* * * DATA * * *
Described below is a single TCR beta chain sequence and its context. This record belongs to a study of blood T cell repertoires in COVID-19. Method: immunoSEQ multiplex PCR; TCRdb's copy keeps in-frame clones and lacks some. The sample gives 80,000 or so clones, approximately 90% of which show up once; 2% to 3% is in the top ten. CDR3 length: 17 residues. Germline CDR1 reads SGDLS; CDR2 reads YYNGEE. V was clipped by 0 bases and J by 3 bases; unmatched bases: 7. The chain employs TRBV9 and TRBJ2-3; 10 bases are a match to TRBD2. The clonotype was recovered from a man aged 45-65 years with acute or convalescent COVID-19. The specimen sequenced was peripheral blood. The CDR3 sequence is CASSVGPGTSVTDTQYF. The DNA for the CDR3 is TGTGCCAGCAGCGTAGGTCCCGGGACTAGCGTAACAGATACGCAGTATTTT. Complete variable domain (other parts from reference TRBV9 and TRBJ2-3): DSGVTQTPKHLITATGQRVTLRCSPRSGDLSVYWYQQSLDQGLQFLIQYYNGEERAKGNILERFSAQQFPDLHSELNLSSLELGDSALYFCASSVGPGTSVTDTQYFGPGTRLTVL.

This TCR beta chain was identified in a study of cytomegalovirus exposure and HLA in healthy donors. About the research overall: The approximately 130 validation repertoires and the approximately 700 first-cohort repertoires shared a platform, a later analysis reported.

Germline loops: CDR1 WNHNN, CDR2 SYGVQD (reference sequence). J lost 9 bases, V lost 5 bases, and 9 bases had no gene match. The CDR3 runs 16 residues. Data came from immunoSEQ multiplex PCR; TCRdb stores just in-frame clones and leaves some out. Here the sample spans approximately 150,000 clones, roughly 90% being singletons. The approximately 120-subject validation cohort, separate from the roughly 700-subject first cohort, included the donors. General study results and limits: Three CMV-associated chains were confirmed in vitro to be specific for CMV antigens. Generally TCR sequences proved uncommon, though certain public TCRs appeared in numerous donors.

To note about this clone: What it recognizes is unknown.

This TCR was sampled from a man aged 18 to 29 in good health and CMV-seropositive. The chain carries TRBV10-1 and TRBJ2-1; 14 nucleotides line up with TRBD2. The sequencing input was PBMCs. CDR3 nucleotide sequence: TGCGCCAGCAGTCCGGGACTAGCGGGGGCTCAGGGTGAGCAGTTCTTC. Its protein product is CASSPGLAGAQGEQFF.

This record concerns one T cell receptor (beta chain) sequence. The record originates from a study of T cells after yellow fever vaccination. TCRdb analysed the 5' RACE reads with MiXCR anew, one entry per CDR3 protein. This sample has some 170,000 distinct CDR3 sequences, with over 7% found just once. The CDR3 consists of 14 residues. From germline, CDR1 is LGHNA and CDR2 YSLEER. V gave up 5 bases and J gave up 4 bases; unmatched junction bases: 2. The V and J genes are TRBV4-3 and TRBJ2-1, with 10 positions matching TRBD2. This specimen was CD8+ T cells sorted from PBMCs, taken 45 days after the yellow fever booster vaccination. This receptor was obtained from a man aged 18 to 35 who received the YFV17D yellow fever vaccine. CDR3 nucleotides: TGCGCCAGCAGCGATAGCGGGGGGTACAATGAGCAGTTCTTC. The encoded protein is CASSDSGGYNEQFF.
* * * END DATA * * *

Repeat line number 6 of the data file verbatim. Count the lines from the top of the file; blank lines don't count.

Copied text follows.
This record concerns one T cell receptor (beta chain) sequence. The record originates from a study of T cells after yellow fever vaccination. TCRdb analysed the 5' RACE reads with MiXCR anew, one entry per CDR3 protein. This sample has some 170,000 distinct CDR3 sequences, with over 7% found just once. The CDR3 consists of 14 residues. From germline, CDR1 is LGHNA and CDR2 YSLEER. V gave up 5 bases and J gave up 4 bases; unmatched junction bases: 2. The V and J genes are TRBV4-3 and TRBJ2-1, with 10 positions matching TRBD2. This specimen was CD8+ T cells sorted from PBMCs, taken 45 days after the yellow fever booster vaccination. This receptor was obtained from a man aged 18 to 35 who received the YFV17D yellow fever vaccine. CDR3 nucleotides: TGCGCCAGCAGCGATAGCGGGGGGTACAATGAGCAGTTCTTC. The encoded protein is CASSDSGGYNEQFF.